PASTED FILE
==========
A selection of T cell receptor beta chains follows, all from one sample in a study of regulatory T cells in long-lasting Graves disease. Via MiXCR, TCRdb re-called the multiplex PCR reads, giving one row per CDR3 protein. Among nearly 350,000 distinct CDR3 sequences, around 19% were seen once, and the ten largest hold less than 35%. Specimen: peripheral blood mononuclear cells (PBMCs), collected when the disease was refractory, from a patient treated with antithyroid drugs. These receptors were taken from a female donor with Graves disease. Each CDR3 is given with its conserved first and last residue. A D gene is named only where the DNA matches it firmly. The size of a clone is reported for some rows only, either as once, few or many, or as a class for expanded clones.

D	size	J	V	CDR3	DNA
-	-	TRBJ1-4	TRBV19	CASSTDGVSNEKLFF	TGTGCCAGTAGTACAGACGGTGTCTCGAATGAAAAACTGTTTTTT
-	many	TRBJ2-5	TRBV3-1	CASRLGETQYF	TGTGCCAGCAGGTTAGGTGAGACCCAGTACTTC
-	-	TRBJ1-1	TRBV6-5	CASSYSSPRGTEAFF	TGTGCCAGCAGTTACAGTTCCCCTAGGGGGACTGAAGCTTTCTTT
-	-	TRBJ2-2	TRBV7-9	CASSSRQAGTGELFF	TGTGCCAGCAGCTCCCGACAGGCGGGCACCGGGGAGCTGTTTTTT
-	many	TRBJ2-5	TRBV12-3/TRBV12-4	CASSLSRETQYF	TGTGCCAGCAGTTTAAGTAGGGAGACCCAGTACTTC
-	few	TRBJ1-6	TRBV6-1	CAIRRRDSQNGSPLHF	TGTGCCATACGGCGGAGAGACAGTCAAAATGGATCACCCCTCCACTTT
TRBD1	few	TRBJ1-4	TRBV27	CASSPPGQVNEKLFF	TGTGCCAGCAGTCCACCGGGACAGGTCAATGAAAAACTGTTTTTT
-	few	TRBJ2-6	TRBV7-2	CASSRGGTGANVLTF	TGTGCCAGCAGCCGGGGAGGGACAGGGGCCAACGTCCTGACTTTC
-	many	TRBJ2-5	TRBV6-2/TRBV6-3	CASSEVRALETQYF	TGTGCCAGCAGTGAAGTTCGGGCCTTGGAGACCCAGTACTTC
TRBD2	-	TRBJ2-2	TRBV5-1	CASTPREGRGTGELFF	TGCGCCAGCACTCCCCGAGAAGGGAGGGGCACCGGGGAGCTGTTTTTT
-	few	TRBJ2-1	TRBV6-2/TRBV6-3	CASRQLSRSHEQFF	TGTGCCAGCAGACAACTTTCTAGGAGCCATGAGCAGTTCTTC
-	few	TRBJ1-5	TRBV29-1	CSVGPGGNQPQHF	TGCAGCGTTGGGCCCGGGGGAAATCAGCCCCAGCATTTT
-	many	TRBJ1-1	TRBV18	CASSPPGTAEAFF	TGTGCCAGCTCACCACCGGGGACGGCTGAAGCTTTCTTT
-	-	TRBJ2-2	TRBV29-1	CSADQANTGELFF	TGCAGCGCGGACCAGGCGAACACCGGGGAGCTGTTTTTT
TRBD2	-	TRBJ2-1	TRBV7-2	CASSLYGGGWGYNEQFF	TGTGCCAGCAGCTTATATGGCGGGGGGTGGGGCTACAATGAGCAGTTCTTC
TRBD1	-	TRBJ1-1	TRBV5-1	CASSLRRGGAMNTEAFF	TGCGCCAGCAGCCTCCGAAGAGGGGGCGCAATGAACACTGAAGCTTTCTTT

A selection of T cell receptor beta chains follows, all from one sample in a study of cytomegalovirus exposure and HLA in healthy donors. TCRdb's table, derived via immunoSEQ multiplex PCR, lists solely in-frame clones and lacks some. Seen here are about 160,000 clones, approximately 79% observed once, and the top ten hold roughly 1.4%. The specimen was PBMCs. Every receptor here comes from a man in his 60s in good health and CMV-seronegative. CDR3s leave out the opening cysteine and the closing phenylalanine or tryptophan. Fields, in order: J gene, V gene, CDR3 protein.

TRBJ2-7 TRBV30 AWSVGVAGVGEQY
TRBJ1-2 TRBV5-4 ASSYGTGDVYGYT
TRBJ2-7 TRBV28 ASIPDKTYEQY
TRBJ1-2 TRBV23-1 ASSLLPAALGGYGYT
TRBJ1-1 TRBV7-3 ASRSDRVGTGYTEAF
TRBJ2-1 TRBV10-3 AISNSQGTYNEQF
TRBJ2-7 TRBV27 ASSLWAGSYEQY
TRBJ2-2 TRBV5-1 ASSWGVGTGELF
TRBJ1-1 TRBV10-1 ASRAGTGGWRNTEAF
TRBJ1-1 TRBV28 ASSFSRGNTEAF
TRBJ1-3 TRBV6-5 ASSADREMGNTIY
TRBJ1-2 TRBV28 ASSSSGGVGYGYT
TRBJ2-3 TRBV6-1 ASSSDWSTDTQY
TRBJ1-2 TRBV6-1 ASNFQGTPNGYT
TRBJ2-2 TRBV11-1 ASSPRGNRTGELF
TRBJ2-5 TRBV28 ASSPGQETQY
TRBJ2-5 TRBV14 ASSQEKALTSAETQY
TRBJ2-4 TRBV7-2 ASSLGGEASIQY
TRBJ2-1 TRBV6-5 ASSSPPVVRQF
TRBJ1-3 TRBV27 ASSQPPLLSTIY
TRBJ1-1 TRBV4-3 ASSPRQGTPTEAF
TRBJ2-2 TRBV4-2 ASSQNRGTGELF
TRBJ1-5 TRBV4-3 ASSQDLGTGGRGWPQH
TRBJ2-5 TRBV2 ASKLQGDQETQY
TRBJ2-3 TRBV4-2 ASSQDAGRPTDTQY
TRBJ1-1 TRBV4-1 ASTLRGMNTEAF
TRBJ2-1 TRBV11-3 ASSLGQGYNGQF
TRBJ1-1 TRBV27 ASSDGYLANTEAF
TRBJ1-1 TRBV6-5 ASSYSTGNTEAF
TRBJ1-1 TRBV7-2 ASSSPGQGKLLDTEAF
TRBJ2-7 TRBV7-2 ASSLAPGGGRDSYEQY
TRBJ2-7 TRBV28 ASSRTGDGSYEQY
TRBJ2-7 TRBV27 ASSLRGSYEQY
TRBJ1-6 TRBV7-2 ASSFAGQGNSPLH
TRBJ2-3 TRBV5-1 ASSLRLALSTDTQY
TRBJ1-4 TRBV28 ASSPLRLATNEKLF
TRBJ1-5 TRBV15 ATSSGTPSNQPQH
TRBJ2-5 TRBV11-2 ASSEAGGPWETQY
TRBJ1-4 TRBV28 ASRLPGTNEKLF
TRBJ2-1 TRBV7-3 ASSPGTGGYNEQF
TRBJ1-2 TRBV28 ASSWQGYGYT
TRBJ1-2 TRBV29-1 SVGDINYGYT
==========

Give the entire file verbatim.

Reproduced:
A selection of T cell receptor beta chains follows, all from one sample in a study of regulatory T cells in long-lasting Graves disease. Via MiXCR, TCRdb re-called the multiplex PCR reads, giving one row per CDR3 protein. Among nearly 350,000 distinct CDR3 sequences, around 19% were seen once, and the ten largest hold less than 35%. Specimen: peripheral blood mononuclear cells (PBMCs), collected when the disease was refractory, from a patient treated with antithyroid drugs. These receptors were taken from a female donor with Graves disease. Each CDR3 is given with its conserved first and last residue. A D gene is named only where the DNA matches it firmly. The size of a clone is reported for some rows only, either as once, few or many, or as a class for expanded clones.

D	size	J	V	CDR3	DNA
-	-	TRBJ1-4	TRBV19	CASSTDGVSNEKLFF	TGTGCCAGTAGTACAGACGGTGTCTCGAATGAAAAACTGTTTTTT
-	many	TRBJ2-5	TRBV3-1	CASRLGETQYF	TGTGCCAGCAGGTTAGGTGAGACCCAGTACTTC
-	-	TRBJ1-1	TRBV6-5	CASSYSSPRGTEAFF	TGTGCCAGCAGTTACAGTTCCCCTAGGGGGACTGAAGCTTTCTTT
-	-	TRBJ2-2	TRBV7-9	CASSSRQAGTGELFF	TGTGCCAGCAGCTCCCGACAGGCGGGCACCGGGGAGCTGTTTTTT
-	many	TRBJ2-5	TRBV12-3/TRBV12-4	CASSLSRETQYF	TGTGCCAGCAGTTTAAGTAGGGAGACCCAGTACTTC
-	few	TRBJ1-6	TRBV6-1	CAIRRRDSQNGSPLHF	TGTGCCATACGGCGGAGAGACAGTCAAAATGGATCACCCCTCCACTTT
TRBD1	few	TRBJ1-4	TRBV27	CASSPPGQVNEKLFF	TGTGCCAGCAGTCCACCGGGACAGGTCAATGAAAAACTGTTTTTT
-	few	TRBJ2-6	TRBV7-2	CASSRGGTGANVLTF	TGTGCCAGCAGCCGGGGAGGGACAGGGGCCAACGTCCTGACTTTC
-	many	TRBJ2-5	TRBV6-2/TRBV6-3	CASSEVRALETQYF	TGTGCCAGCAGTGAAGTTCGGGCCTTGGAGACCCAGTACTTC
TRBD2	-	TRBJ2-2	TRBV5-1	CASTPREGRGTGELFF	TGCGCCAGCACTCCCCGAGAAGGGAGGGGCACCGGGGAGCTGTTTTTT
-	few	TRBJ2-1	TRBV6-2/TRBV6-3	CASRQLSRSHEQFF	TGTGCCAGCAGACAACTTTCTAGGAGCCATGAGCAGTTCTTC
-	few	TRBJ1-5	TRBV29-1	CSVGPGGNQPQHF	TGCAGCGTTGGGCCCGGGGGAAATCAGCCCCAGCATTTT
-	many	TRBJ1-1	TRBV18	CASSPPGTAEAFF	TGTGCCAGCTCACCACCGGGGACGGCTGAAGCTTTCTTT
-	-	TRBJ2-2	TRBV29-1	CSADQANTGELFF	TGCAGCGCGGACCAGGCGAACACCGGGGAGCTGTTTTTT
TRBD2	-	TRBJ2-1	TRBV7-2	CASSLYGGGWGYNEQFF	TGTGCCAGCAGCTTATATGGCGGGGGGTGGGGCTACAATGAGCAGTTCTTC
TRBD1	-	TRBJ1-1	TRBV5-1	CASSLRRGGAMNTEAFF	TGCGCCAGCAGCCTCCGAAGAGGGGGCGCAATGAACACTGAAGCTTTCTTT

A selection of T cell receptor beta chains follows, all from one sample in a study of cytomegalovirus exposure and HLA in healthy donors. TCRdb's table, derived via immunoSEQ multiplex PCR, lists solely in-frame clones and lacks some. Seen here are about 160,000 clones, approximately 79% observed once, and the top ten hold roughly 1.4%. The specimen was PBMCs. Every receptor here comes from a man in his 60s in good health and CMV-seronegative. CDR3s leave out the opening cysteine and the closing phenylalanine or tryptophan. Fields, in order: J gene, V gene, CDR3 protein.

TRBJ2-7 TRBV30 AWSVGVAGVGEQY
TRBJ1-2 TRBV5-4 ASSYGTGDVYGYT
TRBJ2-7 TRBV28 ASIPDKTYEQY
TRBJ1-2 TRBV23-1 ASSLLPAALGGYGYT
TRBJ1-1 TRBV7-3 ASRSDRVGTGYTEAF
TRBJ2-1 TRBV10-3 AISNSQGTYNEQF
TRBJ2-7 TRBV27 ASSLWAGSYEQY
TRBJ2-2 TRBV5-1 ASSWGVGTGELF
TRBJ1-1 TRBV10-1 ASRAGTGGWRNTEAF
TRBJ1-1 TRBV28 ASSFSRGNTEAF
TRBJ1-3 TRBV6-5 ASSADREMGNTIY
TRBJ1-2 TRBV28 ASSSSGGVGYGYT
TRBJ2-3 TRBV6-1 ASSSDWSTDTQY
TRBJ1-2 TRBV6-1 ASNFQGTPNGYT
TRBJ2-2 TRBV11-1 ASSPRGNRTGELF
TRBJ2-5 TRBV28 ASSPGQETQY
TRBJ2-5 TRBV14 ASSQEKALTSAETQY
TRBJ2-4 TRBV7-2 ASSLGGEASIQY
TRBJ2-1 TRBV6-5 ASSSPPVVRQF
TRBJ1-3 TRBV27 ASSQPPLLSTIY
TRBJ1-1 TRBV4-3 ASSPRQGTPTEAF
TRBJ2-2 TRBV4-2 ASSQNRGTGELF
TRBJ1-5 TRBV4-3 ASSQDLGTGGRGWPQH
TRBJ2-5 TRBV2 ASKLQGDQETQY
TRBJ2-3 TRBV4-2 ASSQDAGRPTDTQY
TRBJ1-1 TRBV4-1 ASTLRGMNTEAF
TRBJ2-1 TRBV11-3 ASSLGQGYNGQF
TRBJ1-1 TRBV27 ASSDGYLANTEAF
TRBJ1-1 TRBV6-5 ASSYSTGNTEAF
TRBJ1-1 TRBV7-2 ASSSPGQGKLLDTEAF
TRBJ2-7 TRBV7-2 ASSLAPGGGRDSYEQY
TRBJ2-7 TRBV28 ASSRTGDGSYEQY
TRBJ2-7 TRBV27 ASSLRGSYEQY
TRBJ1-6 TRBV7-2 ASSFAGQGNSPLH
TRBJ2-3 TRBV5-1 ASSLRLALSTDTQY
TRBJ1-4 TRBV28 ASSPLRLATNEKLF
TRBJ1-5 TRBV15 ATSSGTPSNQPQH
TRBJ2-5 TRBV11-2 ASSEAGGPWETQY
TRBJ1-4 TRBV28 ASRLPGTNEKLF
TRBJ2-1 TRBV7-3 ASSPGTGGYNEQF
TRBJ1-2 TRBV28 ASSWQGYGYT
TRBJ1-2 TRBV29-1 SVGDINYGYT